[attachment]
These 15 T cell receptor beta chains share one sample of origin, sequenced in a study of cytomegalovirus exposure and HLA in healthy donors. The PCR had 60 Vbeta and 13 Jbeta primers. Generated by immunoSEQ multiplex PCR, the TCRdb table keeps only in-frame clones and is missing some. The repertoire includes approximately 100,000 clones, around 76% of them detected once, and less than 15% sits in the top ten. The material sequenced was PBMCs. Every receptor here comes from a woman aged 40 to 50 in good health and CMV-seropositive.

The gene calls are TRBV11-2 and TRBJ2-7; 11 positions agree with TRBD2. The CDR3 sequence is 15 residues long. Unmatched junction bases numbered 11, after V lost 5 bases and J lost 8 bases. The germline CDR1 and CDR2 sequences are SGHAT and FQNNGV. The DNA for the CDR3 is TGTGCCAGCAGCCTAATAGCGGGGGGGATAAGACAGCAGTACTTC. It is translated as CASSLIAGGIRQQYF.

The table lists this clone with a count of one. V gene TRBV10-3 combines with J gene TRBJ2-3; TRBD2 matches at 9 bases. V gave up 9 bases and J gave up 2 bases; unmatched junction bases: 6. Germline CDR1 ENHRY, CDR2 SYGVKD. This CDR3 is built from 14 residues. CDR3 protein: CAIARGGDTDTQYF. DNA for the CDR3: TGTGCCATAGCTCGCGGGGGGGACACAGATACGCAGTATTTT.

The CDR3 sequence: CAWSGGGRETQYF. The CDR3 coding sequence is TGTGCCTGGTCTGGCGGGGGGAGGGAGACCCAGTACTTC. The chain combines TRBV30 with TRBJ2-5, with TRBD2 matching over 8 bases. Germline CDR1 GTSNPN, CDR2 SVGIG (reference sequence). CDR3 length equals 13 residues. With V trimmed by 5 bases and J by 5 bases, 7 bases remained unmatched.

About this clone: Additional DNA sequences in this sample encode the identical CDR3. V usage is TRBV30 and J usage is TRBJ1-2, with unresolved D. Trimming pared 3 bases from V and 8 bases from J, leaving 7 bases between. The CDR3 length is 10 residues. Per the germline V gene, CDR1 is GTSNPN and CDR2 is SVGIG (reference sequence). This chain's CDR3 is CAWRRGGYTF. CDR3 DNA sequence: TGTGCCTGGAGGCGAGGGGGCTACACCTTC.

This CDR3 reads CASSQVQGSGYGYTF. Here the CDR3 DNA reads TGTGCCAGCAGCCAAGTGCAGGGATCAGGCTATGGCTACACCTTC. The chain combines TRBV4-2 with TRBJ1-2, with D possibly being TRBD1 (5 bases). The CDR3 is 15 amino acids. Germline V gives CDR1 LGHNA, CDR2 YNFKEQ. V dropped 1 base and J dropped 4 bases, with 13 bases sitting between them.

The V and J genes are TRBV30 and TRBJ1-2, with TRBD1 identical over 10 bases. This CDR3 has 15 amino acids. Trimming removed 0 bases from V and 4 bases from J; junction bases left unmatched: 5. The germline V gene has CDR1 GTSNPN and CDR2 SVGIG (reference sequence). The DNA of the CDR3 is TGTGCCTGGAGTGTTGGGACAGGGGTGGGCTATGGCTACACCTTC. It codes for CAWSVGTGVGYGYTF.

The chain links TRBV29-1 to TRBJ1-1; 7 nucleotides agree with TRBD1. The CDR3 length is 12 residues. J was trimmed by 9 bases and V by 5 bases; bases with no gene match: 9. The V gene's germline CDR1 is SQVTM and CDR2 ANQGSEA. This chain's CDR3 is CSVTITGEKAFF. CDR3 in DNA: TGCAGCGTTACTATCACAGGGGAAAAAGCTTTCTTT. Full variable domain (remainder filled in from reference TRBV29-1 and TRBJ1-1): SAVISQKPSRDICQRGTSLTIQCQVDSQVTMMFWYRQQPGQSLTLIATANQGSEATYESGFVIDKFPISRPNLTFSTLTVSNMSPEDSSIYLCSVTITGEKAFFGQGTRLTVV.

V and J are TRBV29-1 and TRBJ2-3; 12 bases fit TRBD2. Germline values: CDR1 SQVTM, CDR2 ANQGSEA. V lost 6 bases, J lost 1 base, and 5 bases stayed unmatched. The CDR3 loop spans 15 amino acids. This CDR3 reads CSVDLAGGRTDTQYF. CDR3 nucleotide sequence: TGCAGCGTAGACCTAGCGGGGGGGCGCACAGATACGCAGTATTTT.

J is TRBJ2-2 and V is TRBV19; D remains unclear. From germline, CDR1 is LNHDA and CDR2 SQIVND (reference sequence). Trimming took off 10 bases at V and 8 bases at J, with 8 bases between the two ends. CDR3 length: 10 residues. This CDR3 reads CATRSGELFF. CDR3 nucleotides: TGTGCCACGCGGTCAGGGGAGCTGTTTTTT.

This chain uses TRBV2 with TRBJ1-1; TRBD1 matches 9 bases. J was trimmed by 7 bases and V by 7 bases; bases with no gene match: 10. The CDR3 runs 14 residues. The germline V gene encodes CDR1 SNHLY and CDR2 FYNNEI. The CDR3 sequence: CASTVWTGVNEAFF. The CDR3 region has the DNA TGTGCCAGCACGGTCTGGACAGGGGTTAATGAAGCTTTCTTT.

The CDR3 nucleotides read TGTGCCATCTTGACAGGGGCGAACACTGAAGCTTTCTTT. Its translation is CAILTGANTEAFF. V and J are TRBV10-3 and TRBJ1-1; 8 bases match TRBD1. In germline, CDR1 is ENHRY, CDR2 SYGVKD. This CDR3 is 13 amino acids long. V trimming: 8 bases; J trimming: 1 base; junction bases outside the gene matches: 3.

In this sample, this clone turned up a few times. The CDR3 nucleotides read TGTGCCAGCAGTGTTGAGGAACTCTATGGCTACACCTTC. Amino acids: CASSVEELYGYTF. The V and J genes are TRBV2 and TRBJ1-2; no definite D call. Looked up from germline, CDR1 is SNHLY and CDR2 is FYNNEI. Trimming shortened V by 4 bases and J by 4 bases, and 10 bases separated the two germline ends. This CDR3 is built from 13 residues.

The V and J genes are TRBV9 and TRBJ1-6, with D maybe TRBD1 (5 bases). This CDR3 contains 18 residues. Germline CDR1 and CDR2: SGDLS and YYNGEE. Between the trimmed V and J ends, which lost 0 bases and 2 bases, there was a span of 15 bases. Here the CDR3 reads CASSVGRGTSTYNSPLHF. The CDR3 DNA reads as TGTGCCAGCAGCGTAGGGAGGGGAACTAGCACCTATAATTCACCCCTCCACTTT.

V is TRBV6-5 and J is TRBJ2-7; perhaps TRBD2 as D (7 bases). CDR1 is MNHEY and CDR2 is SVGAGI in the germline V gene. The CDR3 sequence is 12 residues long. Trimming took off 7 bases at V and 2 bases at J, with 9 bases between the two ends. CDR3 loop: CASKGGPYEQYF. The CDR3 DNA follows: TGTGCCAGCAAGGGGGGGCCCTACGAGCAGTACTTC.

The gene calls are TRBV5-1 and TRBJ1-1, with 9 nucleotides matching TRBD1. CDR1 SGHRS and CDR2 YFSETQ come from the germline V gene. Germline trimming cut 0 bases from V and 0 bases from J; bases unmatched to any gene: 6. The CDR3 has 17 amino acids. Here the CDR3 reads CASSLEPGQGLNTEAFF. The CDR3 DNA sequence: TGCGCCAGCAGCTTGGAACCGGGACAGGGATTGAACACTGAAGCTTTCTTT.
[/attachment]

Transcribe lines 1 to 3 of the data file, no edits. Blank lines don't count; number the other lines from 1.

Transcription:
These 15 T cell receptor beta chains share one sample of origin, sequenced in a study of cytomegalovirus exposure and HLA in healthy donors. The PCR had 60 Vbeta and 13 Jbeta primers. Generated by immunoSEQ multiplex PCR, the TCRdb table keeps only in-frame clones and is missing some. The repertoire includes approximately 100,000 clones, around 76% of them detected once, and less than 15% sits in the top ten. The material sequenced was PBMCs. Every receptor here comes from a woman aged 40 to 50 in good health and CMV-seropositive.

The gene calls are TRBV11-2 and TRBJ2-7; 11 positions agree with TRBD2. The CDR3 sequence is 15 residues long. Unmatched junction bases numbered 11, after V lost 5 bases and J lost 8 bases. The germline CDR1 and CDR2 sequences are SGHAT and FQNNGV. The DNA for the CDR3 is TGTGCCAGCAGCCTAATAGCGGGGGGGATAAGACAGCAGTACTTC. It is translated as CASSLIAGGIRQQYF.

The table lists this clone with a count of one. V gene TRBV10-3 combines with J gene TRBJ2-3; TRBD2 matches at 9 bases. V gave up 9 bases and J gave up 2 bases; unmatched junction bases: 6. Germline CDR1 ENHRY, CDR2 SYGVKD. This CDR3 is built from 14 residues. CDR3 protein: CAIARGGDTDTQYF. DNA for the CDR3: TGTGCCATAGCTCGCGGGGGGGACACAGATACGCAGTATTTT.